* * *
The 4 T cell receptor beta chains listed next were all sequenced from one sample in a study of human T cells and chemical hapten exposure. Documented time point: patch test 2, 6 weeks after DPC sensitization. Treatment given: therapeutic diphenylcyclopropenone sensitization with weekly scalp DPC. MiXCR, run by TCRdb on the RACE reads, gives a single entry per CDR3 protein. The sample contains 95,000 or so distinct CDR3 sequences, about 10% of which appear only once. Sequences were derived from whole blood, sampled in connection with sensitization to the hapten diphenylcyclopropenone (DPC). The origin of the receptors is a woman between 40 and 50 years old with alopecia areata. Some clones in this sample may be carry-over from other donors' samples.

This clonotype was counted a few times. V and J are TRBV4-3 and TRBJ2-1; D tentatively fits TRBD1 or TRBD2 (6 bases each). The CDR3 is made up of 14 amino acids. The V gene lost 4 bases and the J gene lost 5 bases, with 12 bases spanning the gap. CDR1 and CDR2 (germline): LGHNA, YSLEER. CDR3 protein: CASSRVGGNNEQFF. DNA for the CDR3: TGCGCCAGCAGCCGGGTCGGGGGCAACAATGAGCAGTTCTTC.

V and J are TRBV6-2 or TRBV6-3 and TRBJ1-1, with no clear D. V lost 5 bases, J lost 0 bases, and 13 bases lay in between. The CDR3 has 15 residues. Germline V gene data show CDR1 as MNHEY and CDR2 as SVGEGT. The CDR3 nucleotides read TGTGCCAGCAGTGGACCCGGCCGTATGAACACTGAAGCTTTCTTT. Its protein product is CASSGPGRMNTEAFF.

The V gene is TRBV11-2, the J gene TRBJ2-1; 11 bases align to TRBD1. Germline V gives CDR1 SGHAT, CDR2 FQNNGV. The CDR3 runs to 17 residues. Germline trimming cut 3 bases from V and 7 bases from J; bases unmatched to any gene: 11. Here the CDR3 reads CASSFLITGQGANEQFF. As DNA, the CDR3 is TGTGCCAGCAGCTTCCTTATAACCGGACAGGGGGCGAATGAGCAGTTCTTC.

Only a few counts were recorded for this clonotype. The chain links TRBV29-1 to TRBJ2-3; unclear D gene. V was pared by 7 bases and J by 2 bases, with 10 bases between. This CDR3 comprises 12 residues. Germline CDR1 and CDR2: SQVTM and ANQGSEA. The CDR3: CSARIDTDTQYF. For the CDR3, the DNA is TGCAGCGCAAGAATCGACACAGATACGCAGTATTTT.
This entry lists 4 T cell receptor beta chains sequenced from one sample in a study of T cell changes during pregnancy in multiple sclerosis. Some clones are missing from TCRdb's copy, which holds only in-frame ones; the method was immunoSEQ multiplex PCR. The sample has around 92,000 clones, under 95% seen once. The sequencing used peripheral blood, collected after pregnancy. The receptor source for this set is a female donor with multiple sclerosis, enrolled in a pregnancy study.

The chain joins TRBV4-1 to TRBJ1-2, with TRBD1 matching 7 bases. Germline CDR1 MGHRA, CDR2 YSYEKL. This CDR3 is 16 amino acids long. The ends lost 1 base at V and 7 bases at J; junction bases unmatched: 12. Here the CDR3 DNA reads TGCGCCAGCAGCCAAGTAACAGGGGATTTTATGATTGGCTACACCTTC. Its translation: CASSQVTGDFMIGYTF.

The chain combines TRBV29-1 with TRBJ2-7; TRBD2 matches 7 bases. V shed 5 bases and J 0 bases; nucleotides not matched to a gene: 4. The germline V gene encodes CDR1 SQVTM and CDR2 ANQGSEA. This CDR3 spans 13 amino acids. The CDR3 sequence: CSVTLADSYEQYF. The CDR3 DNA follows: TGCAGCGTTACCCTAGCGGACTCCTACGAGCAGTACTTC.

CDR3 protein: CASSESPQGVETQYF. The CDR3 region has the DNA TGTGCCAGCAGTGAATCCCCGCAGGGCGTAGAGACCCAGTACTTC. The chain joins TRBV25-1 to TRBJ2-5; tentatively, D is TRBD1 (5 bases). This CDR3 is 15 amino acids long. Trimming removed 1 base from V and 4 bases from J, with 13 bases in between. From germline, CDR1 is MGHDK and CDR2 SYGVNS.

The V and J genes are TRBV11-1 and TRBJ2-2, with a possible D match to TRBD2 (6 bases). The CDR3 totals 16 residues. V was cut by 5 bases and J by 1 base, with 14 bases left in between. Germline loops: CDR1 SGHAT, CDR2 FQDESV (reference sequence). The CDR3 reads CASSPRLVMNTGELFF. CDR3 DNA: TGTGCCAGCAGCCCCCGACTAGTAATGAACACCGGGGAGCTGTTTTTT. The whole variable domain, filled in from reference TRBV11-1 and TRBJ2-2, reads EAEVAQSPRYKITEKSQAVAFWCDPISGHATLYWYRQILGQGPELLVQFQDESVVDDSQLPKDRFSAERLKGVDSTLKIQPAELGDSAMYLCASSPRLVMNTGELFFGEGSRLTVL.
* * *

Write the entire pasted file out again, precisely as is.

The 4 T cell receptor beta chains listed next were all sequenced from one sample in a study of human T cells and chemical hapten exposure. Documented time point: patch test 2, 6 weeks after DPC sensitization. Treatment given: therapeutic diphenylcyclopropenone sensitization with weekly scalp DPC. MiXCR, run by TCRdb on the RACE reads, gives a single entry per CDR3 protein. The sample contains 95,000 or so distinct CDR3 sequences, about 10% of which appear only once. Sequences were derived from whole blood, sampled in connection with sensitization to the hapten diphenylcyclopropenone (DPC). The origin of the receptors is a woman between 40 and 50 years old with alopecia areata. Some clones in this sample may be carry-over from other donors' samples.

This clonotype was counted a few times. V and J are TRBV4-3 and TRBJ2-1; D tentatively fits TRBD1 or TRBD2 (6 bases each). The CDR3 is made up of 14 amino acids. The V gene lost 4 bases and the J gene lost 5 bases, with 12 bases spanning the gap. CDR1 and CDR2 (germline): LGHNA, YSLEER. CDR3 protein: CASSRVGGNNEQFF. DNA for the CDR3: TGCGCCAGCAGCCGGGTCGGGGGCAACAATGAGCAGTTCTTC.

V and J are TRBV6-2 or TRBV6-3 and TRBJ1-1, with no clear D. V lost 5 bases, J lost 0 bases, and 13 bases lay in between. The CDR3 has 15 residues. Germline V gene data show CDR1 as MNHEY and CDR2 as SVGEGT. The CDR3 nucleotides read TGTGCCAGCAGTGGACCCGGCCGTATGAACACTGAAGCTTTCTTT. Its protein product is CASSGPGRMNTEAFF.

The V gene is TRBV11-2, the J gene TRBJ2-1; 11 bases align to TRBD1. Germline V gives CDR1 SGHAT, CDR2 FQNNGV. The CDR3 runs to 17 residues. Germline trimming cut 3 bases from V and 7 bases from J; bases unmatched to any gene: 11. Here the CDR3 reads CASSFLITGQGANEQFF. As DNA, the CDR3 is TGTGCCAGCAGCTTCCTTATAACCGGACAGGGGGCGAATGAGCAGTTCTTC.

Only a few counts were recorded for this clonotype. The chain links TRBV29-1 to TRBJ2-3; unclear D gene. V was pared by 7 bases and J by 2 bases, with 10 bases between. This CDR3 comprises 12 residues. Germline CDR1 and CDR2: SQVTM and ANQGSEA. The CDR3: CSARIDTDTQYF. For the CDR3, the DNA is TGCAGCGCAAGAATCGACACAGATACGCAGTATTTT.
This entry lists 4 T cell receptor beta chains sequenced from one sample in a study of T cell changes during pregnancy in multiple sclerosis. Some clones are missing from TCRdb's copy, which holds only in-frame ones; the method was immunoSEQ multiplex PCR. The sample has around 92,000 clones, under 95% seen once. The sequencing used peripheral blood, collected after pregnancy. The receptor source for this set is a female donor with multiple sclerosis, enrolled in a pregnancy study.

The chain joins TRBV4-1 to TRBJ1-2, with TRBD1 matching 7 bases. Germline CDR1 MGHRA, CDR2 YSYEKL. This CDR3 is 16 amino acids long. The ends lost 1 base at V and 7 bases at J; junction bases unmatched: 12. Here the CDR3 DNA reads TGCGCCAGCAGCCAAGTAACAGGGGATTTTATGATTGGCTACACCTTC. Its translation: CASSQVTGDFMIGYTF.

The chain combines TRBV29-1 with TRBJ2-7; TRBD2 matches 7 bases. V shed 5 bases and J 0 bases; nucleotides not matched to a gene: 4. The germline V gene encodes CDR1 SQVTM and CDR2 ANQGSEA. This CDR3 spans 13 amino acids. The CDR3 sequence: CSVTLADSYEQYF. The CDR3 DNA follows: TGCAGCGTTACCCTAGCGGACTCCTACGAGCAGTACTTC.

CDR3 protein: CASSESPQGVETQYF. The CDR3 region has the DNA TGTGCCAGCAGTGAATCCCCGCAGGGCGTAGAGACCCAGTACTTC. The chain joins TRBV25-1 to TRBJ2-5; tentatively, D is TRBD1 (5 bases). This CDR3 is 15 amino acids long. Trimming removed 1 base from V and 4 bases from J, with 13 bases in between. From germline, CDR1 is MGHDK and CDR2 SYGVNS.

The V and J genes are TRBV11-1 and TRBJ2-2, with a possible D match to TRBD2 (6 bases). The CDR3 totals 16 residues. V was cut by 5 bases and J by 1 base, with 14 bases left in between. Germline loops: CDR1 SGHAT, CDR2 FQDESV (reference sequence). The CDR3 reads CASSPRLVMNTGELFF. CDR3 DNA: TGTGCCAGCAGCCCCCGACTAGTAATGAACACCGGGGAGCTGTTTTTT. The whole variable domain, filled in from reference TRBV11-1 and TRBJ2-2, reads EAEVAQSPRYKITEKSQAVAFWCDPISGHATLYWYRQILGQGPELLVQFQDESVVDDSQLPKDRFSAERLKGVDSTLKIQPAELGDSAMYLCASSPRLVMNTGELFFGEGSRLTVL.